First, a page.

It can be exciting when a child displays a special aptitude for a sport. Whether it's gymnastics, baseball, hockey or figure skating, tomorrow's elite athletes are often identified at a very early age. In response, some parents encourage them to pursue a year-round schedule of intense training and competition — a practice referred to as sport specialization.
But these rigors can have negative physical and emotional consequences. In 2016, the American Academy of Pediatrics reported that increased emphasis on sport specialization has led to a rise in overuse injuries, overtraining and, ultimately, burnout.
What are the risks when kids concentrate on one sport? How much training is too much? And, at what age is specialization most advisable? Dr. David Lisle, an orthopedic sports medicine physician at the University of Vermont Medical Center, shares his perspective on the topic, including what causes burnout and how to avoid common sports-related injuries.
KIDS VT: How often do you see young athletes experiencing ailments associated with sport specialization?
DAVID LISLE: Well, it's a little unique in Vermont because we like our sports, but there's not one sport that's dominant here the way football, baseball and tennis are down South, where they're played all year round. Our athletic seasons are shorter and spaced out, so kids naturally diversify. Do we see some overuse injuries? Of course. We are seeing an increase in year-round club sports and travel teams. We also see kids who are specializing too soon and then burn out. But it's not quite as common, and the burnout often happens later, in high school or college.
KVT: What's the definition of overtraining?
DL: There are two concepts — overreaching and overtraining. Overreaching is when training is very intense and athletes note decreased performance and sometimes psychological problems, such as depression and anxiety. This all improves with rest. Overtraining syndrome is more extreme than overreaching. This is training that is so intense, leading to a longer period of psychological and physiologic changes resulting in prolonged negative sports performance.
KVT: Is burnout a clinical term?
DL: Yes. The term burnout is generally defined as leaving a sport that was once enjoyable because it's no longer fun or an important part of your life. There are different theories as to why it happens, but it's typically due to the stress of competition. Intense competition over many years may cause enough stress to create burnout to the point where people aren't interested in doing that sport anymore.
KVT: So burnout has both a physical and emotional component?
DL: Absolutely. In fact, it's probably more an emotional component. You can suffer an injury that causes you to leave a sport, but that's not burnout. Burnout is more of a psychological transition where you're no longer enjoying an activity the way you once did. It's usually due to being in a repetitive, stressful, intense, competitive atmosphere. But I should point out that the majority of young athletes don't leave a sport due to burnout. It's usually about time conflicts or changing interests.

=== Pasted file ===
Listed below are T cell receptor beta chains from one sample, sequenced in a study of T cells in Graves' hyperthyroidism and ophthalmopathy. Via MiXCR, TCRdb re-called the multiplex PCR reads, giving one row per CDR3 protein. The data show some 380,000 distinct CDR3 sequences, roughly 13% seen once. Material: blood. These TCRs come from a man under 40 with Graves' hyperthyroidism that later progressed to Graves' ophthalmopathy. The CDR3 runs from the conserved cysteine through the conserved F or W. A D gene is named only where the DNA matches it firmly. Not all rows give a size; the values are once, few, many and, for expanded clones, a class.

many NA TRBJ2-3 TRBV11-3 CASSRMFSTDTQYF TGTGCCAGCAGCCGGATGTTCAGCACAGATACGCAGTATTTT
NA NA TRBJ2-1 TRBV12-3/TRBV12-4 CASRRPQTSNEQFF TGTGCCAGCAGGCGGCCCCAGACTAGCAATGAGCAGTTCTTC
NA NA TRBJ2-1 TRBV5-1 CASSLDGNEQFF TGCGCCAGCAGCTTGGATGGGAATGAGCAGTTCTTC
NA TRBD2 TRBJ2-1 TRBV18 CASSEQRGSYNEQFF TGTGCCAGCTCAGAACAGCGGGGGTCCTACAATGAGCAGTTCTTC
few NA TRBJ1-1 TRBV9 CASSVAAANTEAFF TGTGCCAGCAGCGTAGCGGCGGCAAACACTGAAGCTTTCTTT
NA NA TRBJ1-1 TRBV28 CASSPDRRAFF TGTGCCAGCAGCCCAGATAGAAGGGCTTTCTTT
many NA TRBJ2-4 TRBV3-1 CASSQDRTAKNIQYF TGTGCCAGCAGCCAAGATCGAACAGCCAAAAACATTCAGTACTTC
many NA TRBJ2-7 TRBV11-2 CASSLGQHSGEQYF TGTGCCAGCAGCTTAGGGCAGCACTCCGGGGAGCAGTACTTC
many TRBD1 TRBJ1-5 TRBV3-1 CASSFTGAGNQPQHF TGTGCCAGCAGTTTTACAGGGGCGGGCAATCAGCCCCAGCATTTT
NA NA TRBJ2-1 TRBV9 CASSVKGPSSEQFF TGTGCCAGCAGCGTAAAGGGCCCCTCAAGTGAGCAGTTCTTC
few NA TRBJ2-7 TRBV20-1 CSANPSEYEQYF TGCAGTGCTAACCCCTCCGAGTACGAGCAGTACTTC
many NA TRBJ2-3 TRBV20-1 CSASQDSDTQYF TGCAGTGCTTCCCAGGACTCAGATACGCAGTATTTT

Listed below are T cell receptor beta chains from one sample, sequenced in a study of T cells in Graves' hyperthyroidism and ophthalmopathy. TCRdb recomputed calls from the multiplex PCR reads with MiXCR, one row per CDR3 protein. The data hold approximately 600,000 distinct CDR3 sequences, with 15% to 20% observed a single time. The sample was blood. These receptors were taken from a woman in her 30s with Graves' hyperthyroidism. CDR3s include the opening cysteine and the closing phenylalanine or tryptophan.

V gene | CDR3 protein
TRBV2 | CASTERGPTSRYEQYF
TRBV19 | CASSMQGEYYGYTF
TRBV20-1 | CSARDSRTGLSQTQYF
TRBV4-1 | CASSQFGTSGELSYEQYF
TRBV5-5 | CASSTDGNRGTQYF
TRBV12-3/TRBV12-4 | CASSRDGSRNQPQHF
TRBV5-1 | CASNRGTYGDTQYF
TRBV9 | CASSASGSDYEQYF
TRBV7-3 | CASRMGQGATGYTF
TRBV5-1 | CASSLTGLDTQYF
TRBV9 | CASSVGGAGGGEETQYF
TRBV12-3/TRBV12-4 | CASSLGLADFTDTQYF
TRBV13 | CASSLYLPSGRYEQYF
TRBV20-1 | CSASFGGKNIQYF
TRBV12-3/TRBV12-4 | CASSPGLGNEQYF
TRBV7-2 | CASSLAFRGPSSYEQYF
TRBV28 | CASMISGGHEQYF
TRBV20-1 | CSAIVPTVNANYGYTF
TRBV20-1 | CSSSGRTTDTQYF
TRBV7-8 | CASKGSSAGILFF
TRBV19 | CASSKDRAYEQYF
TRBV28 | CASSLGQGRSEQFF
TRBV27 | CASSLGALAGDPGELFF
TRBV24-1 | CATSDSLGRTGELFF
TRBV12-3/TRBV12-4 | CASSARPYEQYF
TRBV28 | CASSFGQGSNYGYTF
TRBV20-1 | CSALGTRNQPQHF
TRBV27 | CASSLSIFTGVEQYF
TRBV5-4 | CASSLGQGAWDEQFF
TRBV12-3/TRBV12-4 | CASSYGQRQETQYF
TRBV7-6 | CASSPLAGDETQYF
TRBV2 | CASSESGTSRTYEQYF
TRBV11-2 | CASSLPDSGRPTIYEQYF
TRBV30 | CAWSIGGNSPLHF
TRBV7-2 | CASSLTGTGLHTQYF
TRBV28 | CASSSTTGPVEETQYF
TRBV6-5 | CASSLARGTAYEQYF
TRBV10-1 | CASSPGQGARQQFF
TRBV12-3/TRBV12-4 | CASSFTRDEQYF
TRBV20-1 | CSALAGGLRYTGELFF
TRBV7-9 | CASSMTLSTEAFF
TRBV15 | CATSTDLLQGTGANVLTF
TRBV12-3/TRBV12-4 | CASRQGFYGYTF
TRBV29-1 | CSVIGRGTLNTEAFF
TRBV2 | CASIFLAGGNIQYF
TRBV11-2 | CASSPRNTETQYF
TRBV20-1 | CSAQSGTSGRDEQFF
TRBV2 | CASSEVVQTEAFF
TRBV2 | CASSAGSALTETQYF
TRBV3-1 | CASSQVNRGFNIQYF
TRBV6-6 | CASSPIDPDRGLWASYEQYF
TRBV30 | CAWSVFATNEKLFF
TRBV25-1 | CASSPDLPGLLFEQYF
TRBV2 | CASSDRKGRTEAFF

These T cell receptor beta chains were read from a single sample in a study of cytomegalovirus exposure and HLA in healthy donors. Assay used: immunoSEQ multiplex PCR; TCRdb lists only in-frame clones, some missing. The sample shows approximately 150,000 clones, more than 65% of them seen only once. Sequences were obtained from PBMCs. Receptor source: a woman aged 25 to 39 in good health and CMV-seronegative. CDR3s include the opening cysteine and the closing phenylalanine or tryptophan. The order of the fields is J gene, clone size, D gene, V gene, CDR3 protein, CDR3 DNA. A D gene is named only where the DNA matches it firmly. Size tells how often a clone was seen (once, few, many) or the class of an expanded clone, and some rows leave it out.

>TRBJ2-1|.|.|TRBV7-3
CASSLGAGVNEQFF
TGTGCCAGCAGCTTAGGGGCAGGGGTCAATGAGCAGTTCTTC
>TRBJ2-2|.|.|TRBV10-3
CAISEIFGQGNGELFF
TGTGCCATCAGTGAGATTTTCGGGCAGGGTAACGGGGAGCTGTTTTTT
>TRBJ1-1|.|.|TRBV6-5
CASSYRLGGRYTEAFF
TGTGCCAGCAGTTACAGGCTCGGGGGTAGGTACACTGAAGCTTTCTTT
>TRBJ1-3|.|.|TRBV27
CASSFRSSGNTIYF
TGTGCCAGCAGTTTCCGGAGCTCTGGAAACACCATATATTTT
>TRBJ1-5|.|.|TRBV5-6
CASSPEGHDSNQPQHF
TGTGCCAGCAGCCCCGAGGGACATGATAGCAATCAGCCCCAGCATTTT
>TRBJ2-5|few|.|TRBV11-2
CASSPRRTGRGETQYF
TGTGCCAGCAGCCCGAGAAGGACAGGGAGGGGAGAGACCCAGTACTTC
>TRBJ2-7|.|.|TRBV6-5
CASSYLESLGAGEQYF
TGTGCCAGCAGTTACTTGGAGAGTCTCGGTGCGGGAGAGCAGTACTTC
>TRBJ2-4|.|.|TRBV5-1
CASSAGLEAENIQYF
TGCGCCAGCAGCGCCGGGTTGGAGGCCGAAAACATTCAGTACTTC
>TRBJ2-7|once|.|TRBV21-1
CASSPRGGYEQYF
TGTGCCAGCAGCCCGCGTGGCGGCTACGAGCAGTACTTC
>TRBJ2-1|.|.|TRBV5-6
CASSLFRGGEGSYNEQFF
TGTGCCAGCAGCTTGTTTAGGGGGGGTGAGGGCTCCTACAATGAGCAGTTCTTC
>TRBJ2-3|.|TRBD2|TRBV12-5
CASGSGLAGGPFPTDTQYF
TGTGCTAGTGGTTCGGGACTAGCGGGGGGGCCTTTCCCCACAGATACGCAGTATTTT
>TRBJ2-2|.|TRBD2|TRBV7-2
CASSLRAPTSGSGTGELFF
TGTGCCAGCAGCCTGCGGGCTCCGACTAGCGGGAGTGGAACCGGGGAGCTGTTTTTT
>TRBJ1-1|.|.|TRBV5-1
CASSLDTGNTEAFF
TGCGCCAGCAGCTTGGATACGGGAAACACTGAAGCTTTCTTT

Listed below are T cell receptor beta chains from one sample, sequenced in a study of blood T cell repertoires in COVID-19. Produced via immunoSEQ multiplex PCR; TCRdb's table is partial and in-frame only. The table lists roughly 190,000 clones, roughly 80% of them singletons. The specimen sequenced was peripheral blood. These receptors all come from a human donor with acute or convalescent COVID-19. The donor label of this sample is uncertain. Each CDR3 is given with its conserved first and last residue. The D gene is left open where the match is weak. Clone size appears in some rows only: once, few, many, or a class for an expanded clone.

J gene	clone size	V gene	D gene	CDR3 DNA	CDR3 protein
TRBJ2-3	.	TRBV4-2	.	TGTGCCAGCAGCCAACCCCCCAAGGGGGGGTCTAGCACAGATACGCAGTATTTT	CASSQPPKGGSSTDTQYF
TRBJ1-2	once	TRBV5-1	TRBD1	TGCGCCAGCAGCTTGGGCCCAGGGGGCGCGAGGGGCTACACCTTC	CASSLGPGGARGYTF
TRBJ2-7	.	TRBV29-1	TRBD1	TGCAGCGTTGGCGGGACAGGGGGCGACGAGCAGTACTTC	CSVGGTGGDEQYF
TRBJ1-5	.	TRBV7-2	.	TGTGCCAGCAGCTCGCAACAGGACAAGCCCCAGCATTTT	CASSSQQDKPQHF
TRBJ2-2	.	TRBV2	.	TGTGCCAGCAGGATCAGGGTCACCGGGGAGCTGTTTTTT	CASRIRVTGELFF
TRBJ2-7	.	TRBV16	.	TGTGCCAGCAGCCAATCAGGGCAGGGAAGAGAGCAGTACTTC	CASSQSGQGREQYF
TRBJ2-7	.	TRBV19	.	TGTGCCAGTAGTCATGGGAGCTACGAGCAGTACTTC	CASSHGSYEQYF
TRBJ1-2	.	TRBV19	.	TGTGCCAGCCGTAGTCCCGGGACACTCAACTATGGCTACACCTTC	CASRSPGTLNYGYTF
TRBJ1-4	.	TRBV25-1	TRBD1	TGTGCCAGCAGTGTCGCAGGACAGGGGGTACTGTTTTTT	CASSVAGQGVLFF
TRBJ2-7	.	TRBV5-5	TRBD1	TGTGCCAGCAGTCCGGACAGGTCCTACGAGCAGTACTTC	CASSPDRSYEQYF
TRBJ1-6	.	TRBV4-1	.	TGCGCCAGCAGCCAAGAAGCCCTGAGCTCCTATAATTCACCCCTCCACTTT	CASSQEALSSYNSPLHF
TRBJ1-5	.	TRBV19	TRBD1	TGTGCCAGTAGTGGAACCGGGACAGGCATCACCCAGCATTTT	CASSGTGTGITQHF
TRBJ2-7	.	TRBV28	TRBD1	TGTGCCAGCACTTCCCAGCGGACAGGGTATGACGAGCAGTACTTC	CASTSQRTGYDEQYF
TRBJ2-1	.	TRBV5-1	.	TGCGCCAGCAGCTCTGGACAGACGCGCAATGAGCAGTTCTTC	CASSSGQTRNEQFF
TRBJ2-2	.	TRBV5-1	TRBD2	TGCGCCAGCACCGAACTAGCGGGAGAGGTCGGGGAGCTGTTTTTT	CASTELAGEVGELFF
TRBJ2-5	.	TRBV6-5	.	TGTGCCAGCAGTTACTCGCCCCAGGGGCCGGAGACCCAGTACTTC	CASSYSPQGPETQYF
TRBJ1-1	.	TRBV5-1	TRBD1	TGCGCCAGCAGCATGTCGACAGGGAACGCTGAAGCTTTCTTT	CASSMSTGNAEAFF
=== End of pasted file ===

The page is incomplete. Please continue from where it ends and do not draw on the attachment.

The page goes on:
KVT: At what age is it advisable for kids to begin specializing in an athletic activity?
DL: It's typically felt that before the early teens — and there's no hard and fast age, because the onset of puberty varies — specialization is not a good idea. Most young athletes are specializing around sophomore or junior year of high school. Any sooner than that has a much higher risk of burnout and much higher risk of overuse injury. Also, early sports specialization does not guarantee future elite-level performance. Nothing has proven that if you get your child into a sport early and focus on only that sport that your child will succeed at the highest level. That being said, there are some sports that you will not be good at unless you start early and specialize. They're called the technical or early entry sports: figure skating, gymnastics, diving and some would throw swimming in there, too. If you start late or don't commit to those sports early on, you won't succeed at the higher levels. Unfortunately, that's just the way it is. And we do see a lot of overuse injuries from those sports, such as gymnasts with wrist pain or back problems.
KVT: Are there benefits to athletes participating in multiple sports?
DL: Yes. Sport diversification does help athletes because of what's called skill transfer. Some sports can help you get better at others. Say you play soccer in the fall, and in the winter you alpine ski race. In soccer, there's a lot of footwork and balance. Those soccer skills will help in other sports that require similar skills. And you'll also reduce the risk of overuse injuries.
KVT: What advice do you give to young patients who are striving to become elite athletes?
DL: It's critical for all athletes to have an off-season to let their bodies recuperate, not just physically but also psychologically. We don't have, say, that epidemic of pitchers' elbow injuries like they do in the South because of the year-round training. Fortunately, the four seasons in Vermont help us see more diversified athletes. But a lot of our athletes are still overscheduled and compete in three or four sports a year and don't really have an off-season.